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US promises $200m to finance initial work on Diamer-Bhasha dam

The United States has promised to finance Pakistan’s multibillion Diamer-Bhasha dam project, said Finance Minister Abdul Hafeez Sheikh at the conclusion of a series of meetings with American officials on advancing bilateral economic cooperation.

Sheikh said that the US would provide $200 million for the completion of preliminary work on the multi-year power generation and water conservation project, which is likely to cost more than $10 billion.

He dismissed the impression that the Asian Development Bank (ADB) had backed out of its commitment to finance the mega project. “The ADB and the US would finance the feasibility study, surveys and consortium formation for the dam, to be built in Gilgit-Baltistan in an estimated eight to 10 years,” he said. He added that Pakistan would complete the land survey, feasibility and land acquisition processes to pave way for the dam’s construction. “This is a very good development,” he said of the US’ commitment to the project, as he sat next to Pakistan’s Ambassador to the US, Sherry Rehman.

Washington’s financing of the project would be in addition to the ongoing support it has been providing to revamp the existing dams’ power generation capacity. The finance minister also revealed that Pakistan and the United States would launch the Pakistan Private Investment Initiative with an amount of $80 million within a couple of months.

“This would help spur economic activity, generate jobs and contribute to improvement in bilateral ties,” he said.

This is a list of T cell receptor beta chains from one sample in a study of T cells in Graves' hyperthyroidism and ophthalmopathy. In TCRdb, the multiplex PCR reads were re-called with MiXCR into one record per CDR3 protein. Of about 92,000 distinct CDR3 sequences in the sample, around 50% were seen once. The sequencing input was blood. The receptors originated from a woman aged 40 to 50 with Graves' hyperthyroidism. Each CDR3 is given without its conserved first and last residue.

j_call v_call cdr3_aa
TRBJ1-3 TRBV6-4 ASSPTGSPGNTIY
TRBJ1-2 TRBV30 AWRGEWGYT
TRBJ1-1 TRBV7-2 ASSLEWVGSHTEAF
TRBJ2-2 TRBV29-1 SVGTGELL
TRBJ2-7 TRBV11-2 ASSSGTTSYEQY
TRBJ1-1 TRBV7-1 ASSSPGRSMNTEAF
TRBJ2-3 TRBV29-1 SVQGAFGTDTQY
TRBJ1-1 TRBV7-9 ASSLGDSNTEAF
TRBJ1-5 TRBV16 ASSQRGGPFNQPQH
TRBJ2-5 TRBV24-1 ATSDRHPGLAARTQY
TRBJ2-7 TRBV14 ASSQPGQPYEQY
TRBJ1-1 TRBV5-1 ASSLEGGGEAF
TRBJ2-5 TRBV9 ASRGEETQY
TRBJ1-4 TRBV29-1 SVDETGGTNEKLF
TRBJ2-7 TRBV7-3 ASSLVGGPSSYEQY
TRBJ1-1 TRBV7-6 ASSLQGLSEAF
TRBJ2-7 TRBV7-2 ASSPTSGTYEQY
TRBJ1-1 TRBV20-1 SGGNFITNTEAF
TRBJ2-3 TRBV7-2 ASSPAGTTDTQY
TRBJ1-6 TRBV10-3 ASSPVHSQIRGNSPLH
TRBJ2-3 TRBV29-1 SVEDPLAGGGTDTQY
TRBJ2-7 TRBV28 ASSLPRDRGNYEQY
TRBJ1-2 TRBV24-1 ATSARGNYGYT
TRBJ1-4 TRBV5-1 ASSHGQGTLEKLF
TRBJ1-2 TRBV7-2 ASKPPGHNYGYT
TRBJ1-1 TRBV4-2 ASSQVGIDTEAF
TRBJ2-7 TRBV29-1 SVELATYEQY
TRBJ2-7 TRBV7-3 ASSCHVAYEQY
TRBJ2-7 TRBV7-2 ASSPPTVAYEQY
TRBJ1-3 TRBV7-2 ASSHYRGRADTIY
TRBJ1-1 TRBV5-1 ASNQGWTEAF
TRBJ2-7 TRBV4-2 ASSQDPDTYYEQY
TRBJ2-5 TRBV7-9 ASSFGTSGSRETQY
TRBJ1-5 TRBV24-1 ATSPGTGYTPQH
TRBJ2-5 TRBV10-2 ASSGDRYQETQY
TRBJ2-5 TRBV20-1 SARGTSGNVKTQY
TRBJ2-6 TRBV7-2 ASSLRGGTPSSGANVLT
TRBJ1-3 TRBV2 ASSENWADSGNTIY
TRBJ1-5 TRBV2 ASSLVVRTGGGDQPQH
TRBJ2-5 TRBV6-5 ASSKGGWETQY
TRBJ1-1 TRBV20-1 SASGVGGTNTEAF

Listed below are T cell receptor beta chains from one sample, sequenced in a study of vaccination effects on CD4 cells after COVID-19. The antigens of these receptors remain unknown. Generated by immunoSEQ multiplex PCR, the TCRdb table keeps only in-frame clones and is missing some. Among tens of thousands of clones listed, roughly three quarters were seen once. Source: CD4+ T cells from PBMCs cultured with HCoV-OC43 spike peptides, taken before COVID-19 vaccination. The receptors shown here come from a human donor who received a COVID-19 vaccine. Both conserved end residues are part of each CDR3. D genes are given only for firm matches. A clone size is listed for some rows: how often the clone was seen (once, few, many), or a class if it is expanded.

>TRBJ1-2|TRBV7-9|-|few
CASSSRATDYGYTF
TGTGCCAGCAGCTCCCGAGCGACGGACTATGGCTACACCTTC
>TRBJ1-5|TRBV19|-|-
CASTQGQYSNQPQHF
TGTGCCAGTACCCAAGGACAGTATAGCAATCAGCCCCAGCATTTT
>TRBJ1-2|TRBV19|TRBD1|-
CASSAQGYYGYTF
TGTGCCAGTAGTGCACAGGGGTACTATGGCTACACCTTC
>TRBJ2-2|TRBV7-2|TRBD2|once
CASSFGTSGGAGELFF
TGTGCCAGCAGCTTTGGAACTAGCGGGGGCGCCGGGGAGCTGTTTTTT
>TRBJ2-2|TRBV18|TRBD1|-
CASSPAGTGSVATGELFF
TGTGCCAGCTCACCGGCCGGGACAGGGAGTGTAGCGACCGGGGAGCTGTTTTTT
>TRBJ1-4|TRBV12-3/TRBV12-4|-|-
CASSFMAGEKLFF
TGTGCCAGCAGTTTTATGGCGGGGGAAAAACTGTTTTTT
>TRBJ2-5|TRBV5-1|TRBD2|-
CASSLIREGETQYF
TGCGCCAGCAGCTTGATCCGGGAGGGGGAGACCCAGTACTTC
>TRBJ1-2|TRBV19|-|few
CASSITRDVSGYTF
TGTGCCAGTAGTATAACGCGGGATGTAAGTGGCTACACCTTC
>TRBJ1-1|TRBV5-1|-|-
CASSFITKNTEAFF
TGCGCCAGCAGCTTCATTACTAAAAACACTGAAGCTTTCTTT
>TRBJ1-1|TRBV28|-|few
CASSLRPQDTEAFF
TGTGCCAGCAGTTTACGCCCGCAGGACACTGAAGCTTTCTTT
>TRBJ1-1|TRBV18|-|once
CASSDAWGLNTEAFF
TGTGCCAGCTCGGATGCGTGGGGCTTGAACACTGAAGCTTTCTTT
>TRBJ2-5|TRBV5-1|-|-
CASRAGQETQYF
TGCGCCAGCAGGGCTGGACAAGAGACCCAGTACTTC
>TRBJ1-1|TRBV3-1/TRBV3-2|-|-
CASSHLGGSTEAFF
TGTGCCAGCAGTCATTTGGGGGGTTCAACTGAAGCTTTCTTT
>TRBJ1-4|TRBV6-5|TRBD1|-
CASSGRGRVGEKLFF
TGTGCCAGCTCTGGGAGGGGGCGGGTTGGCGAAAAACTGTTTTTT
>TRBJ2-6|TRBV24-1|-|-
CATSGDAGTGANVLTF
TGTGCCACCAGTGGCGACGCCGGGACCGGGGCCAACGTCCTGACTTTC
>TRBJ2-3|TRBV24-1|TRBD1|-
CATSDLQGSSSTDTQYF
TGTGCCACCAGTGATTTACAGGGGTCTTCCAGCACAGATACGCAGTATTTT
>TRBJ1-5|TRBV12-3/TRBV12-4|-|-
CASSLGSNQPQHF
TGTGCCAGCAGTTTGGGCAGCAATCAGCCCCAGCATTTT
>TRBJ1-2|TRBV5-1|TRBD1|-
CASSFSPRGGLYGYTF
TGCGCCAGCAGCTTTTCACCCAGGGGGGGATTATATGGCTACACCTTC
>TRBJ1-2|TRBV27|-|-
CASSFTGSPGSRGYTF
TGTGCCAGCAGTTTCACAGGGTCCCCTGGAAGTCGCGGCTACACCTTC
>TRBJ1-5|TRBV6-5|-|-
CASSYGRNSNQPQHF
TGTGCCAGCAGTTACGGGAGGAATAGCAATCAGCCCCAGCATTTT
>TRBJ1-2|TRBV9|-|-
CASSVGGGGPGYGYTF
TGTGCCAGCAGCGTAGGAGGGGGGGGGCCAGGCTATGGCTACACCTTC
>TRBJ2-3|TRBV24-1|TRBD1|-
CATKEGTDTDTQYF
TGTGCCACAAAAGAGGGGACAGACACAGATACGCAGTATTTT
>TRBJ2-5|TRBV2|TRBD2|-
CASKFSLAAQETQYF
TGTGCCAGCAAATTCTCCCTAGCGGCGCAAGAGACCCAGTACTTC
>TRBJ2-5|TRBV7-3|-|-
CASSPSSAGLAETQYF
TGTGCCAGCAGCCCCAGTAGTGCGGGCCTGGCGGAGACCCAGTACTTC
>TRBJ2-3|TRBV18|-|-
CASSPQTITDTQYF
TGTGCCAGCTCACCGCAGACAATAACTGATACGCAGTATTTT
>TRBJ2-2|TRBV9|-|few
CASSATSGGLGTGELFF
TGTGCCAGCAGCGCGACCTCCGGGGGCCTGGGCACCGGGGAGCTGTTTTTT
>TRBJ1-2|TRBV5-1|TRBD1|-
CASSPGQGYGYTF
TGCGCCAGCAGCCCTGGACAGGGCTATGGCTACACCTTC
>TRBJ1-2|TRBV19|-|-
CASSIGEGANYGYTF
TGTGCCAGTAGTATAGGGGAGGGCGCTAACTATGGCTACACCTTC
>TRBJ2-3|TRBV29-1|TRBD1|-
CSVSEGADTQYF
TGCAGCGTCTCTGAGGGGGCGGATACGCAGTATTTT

Islamabad and Washington have also agreed to set up a joint task force to identify products and ways Pakistan may bolster its exports to the United States market.

In another sign of expanding cooperation between the two countries, USAID administrator would be visiting Pakistan to review the progress on the ongoing energy and infrastructure development projects.

“We were able to make a lot of headway,” said Sheikh. He praised Sherry Rehman’s tremendous diplomatic outreach towards creating goodwill for Pakistan in Washington, saying that the ambassador’s efforts greatly helped in making Pakistan-US talks on economic cooperation successful.

The finance minister voiced his firm confidence in Pakistan’s economic growth trajectory and said that the economy was poised to grow by more than four percent of GDP during the current financial year.

Recounting a series of positive macro-economic indicators, he said that the government’s reforms have resulted in boosting growth from under two percent of GDP to 3.7 per cent last year, raising the export volume to $25.5 billion in the last fiscal year, recording a 21 percent increase in tax revenue collection, curbing inflation from a high of 25 percent a few years ago to a single digit, improving agrarian output and seeing a significant increase in the inflow of foreign remittances.

At the same time, the finance minister recognised the challenges the country had to deal with in bolstering investment in the face of the security situation along the Afghan border and international perceptions.

“Pakistan offers a liberal investment regime with no bar on profit transfers and equity,” he said.

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